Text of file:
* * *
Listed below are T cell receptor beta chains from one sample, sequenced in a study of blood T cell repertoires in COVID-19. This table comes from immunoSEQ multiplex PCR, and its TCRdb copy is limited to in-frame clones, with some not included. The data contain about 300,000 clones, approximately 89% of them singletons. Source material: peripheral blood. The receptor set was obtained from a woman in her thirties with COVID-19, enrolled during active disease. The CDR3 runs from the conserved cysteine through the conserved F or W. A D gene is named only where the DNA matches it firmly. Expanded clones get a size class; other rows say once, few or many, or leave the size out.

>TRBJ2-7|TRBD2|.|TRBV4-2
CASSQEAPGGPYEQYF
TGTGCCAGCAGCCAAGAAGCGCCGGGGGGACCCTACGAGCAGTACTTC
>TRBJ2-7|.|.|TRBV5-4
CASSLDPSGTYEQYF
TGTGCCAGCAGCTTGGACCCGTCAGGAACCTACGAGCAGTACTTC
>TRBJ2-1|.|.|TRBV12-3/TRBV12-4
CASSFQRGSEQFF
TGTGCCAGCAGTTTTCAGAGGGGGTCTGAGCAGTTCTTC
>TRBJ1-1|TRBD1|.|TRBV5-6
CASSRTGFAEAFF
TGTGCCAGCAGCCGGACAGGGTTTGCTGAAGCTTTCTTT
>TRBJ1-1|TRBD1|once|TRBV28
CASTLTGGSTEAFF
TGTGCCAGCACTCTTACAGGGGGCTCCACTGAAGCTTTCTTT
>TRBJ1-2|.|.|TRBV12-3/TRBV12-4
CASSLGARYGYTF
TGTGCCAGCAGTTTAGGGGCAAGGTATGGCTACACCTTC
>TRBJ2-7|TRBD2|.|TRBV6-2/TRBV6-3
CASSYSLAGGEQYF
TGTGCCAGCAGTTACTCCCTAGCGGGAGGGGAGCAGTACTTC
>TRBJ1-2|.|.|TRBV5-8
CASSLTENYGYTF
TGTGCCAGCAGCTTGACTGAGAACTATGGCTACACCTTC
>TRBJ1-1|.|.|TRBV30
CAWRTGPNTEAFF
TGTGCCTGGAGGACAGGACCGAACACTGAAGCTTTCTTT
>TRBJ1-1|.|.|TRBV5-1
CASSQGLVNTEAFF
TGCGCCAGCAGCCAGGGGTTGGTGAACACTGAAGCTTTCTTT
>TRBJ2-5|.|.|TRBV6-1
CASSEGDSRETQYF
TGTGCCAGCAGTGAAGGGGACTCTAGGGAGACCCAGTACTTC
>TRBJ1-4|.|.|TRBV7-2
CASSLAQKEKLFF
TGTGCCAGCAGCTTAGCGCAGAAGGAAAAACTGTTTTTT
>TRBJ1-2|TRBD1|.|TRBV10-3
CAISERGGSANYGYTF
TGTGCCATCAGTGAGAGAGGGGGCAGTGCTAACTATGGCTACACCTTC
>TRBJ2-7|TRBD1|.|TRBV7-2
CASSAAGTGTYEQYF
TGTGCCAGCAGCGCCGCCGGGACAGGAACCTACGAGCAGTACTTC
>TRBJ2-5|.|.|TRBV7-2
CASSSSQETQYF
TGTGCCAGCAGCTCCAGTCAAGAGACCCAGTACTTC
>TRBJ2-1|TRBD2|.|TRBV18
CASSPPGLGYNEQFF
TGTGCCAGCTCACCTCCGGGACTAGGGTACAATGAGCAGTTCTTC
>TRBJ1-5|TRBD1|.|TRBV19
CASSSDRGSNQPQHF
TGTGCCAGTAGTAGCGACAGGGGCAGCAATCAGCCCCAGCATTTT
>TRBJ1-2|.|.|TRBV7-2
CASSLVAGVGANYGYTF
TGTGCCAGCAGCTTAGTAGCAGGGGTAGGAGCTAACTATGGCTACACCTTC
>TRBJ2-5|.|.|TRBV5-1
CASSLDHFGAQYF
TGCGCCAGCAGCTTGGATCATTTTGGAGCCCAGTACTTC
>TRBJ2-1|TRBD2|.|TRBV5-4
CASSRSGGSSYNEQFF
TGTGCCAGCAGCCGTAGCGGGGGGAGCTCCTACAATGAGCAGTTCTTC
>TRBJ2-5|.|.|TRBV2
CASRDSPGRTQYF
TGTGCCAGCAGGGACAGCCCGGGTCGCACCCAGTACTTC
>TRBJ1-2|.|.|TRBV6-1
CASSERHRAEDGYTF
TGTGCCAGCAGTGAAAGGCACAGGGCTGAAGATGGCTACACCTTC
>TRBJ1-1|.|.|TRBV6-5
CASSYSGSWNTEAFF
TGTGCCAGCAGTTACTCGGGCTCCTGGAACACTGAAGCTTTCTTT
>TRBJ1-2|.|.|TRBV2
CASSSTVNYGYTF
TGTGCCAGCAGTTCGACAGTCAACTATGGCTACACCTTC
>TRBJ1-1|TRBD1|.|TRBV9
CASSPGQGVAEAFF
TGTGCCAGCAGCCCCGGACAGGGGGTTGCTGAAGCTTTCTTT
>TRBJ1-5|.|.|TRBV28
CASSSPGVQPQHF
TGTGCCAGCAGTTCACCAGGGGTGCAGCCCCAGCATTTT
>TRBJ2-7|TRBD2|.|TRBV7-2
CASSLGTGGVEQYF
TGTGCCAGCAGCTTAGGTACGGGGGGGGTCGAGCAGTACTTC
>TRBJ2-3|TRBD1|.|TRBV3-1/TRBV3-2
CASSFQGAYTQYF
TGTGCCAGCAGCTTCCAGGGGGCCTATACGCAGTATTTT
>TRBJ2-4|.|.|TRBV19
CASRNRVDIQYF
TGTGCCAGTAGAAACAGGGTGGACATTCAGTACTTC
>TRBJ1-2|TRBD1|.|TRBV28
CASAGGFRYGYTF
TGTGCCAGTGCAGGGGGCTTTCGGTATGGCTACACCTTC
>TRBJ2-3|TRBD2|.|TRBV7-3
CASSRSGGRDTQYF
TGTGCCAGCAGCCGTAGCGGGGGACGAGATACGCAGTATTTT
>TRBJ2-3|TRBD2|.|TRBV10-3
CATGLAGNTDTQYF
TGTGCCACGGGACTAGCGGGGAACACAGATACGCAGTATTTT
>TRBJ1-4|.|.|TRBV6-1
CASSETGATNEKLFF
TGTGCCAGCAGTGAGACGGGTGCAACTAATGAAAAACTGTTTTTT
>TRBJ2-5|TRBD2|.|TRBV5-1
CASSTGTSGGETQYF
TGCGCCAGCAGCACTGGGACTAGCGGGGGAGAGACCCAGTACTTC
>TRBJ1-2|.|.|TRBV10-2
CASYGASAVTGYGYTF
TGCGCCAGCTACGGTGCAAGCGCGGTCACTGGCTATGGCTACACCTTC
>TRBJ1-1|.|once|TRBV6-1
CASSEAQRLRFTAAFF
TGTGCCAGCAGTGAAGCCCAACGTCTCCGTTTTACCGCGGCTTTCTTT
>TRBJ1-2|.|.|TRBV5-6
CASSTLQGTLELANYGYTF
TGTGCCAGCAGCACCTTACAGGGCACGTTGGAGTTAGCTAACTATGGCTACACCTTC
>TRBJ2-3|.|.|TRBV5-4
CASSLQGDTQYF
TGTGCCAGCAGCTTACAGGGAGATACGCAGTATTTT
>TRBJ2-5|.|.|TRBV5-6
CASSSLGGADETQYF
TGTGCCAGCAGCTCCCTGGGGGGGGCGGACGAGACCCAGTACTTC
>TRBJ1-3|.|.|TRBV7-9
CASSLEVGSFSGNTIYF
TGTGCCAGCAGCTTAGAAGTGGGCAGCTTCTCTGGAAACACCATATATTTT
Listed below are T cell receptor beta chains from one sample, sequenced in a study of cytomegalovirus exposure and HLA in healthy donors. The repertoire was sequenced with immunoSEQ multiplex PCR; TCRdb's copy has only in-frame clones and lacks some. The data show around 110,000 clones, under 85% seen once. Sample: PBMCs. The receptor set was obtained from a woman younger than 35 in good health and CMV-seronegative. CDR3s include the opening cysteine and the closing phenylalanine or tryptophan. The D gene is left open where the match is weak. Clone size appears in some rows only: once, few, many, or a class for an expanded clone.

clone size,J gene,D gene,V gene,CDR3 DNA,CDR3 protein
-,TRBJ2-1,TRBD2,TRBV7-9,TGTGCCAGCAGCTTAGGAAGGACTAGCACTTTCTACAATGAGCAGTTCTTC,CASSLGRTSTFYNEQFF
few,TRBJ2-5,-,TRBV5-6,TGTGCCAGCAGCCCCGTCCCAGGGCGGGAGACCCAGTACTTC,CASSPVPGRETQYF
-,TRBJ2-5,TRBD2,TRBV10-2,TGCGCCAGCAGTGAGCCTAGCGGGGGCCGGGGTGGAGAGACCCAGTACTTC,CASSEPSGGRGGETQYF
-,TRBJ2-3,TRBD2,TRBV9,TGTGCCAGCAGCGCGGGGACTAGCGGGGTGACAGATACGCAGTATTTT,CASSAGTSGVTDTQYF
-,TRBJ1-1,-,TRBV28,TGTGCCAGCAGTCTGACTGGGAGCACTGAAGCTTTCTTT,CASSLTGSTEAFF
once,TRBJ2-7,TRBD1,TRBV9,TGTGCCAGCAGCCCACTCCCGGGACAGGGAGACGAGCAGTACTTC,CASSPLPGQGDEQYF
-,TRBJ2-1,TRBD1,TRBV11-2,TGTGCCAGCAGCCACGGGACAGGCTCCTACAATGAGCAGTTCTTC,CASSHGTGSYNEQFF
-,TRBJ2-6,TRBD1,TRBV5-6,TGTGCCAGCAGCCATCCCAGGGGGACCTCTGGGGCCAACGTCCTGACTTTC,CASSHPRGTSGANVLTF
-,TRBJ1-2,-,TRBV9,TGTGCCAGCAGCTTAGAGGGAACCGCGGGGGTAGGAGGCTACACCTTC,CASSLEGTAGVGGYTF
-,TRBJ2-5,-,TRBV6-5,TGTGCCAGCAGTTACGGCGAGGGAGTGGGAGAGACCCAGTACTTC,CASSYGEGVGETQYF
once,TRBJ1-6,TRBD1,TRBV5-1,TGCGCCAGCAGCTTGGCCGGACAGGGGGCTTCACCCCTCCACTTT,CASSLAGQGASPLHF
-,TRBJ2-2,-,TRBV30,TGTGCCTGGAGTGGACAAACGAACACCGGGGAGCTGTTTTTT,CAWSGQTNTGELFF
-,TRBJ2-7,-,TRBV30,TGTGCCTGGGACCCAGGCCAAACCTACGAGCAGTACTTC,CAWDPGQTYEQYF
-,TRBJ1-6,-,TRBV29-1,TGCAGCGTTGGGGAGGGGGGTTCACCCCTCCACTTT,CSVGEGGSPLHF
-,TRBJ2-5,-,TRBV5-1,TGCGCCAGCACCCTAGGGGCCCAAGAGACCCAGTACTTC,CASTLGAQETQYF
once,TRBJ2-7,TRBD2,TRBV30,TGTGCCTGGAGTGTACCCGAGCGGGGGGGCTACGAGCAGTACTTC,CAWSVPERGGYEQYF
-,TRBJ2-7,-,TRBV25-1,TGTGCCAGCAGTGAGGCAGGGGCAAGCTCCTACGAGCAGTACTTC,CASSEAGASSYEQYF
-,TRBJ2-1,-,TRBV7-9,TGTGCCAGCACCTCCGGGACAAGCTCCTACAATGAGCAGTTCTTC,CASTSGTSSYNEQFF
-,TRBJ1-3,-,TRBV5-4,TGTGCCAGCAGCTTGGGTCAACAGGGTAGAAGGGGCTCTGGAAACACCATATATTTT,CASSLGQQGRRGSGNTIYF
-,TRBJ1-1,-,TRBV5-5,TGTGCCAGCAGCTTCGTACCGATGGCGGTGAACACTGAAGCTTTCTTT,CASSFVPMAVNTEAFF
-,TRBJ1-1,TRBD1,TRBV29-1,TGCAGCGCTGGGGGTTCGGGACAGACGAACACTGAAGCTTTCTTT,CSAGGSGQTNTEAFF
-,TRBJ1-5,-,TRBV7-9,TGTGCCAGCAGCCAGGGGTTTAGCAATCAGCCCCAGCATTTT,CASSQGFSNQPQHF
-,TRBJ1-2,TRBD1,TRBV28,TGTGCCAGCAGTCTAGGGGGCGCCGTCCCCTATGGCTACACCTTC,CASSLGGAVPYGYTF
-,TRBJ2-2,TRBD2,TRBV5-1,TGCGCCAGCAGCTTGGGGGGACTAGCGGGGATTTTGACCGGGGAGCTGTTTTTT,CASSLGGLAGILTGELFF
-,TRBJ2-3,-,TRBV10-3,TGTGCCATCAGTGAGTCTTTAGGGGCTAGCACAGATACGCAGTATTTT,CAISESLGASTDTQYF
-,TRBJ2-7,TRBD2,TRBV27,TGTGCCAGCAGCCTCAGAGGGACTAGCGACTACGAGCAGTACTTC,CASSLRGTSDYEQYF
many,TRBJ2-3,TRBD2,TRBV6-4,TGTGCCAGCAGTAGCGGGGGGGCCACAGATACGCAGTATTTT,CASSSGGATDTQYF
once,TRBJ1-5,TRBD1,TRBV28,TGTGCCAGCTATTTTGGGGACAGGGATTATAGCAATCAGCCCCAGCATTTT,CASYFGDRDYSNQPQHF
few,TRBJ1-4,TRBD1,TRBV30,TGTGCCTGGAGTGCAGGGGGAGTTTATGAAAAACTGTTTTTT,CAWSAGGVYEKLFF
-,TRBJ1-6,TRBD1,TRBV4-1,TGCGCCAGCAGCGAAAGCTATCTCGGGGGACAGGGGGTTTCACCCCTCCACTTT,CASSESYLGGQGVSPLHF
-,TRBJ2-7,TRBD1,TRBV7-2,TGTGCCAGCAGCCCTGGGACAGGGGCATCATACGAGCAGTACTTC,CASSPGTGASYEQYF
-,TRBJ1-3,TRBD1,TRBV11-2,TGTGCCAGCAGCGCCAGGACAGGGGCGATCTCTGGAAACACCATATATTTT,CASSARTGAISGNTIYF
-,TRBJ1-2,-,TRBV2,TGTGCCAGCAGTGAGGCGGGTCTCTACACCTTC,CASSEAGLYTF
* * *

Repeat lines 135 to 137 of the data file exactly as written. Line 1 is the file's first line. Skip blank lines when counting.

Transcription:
-,TRBJ2-2,-,TRBV30,TGTGCCTGGAGTGGACAAACGAACACCGGGGAGCTGTTTTTT,CAWSGQTNTGELFF
-,TRBJ2-7,-,TRBV30,TGTGCCTGGGACCCAGGCCAAACCTACGAGCAGTACTTC,CAWDPGQTYEQYF
-,TRBJ1-6,-,TRBV29-1,TGCAGCGTTGGGGAGGGGGGTTCACCCCTCCACTTT,CSVGEGGSPLHF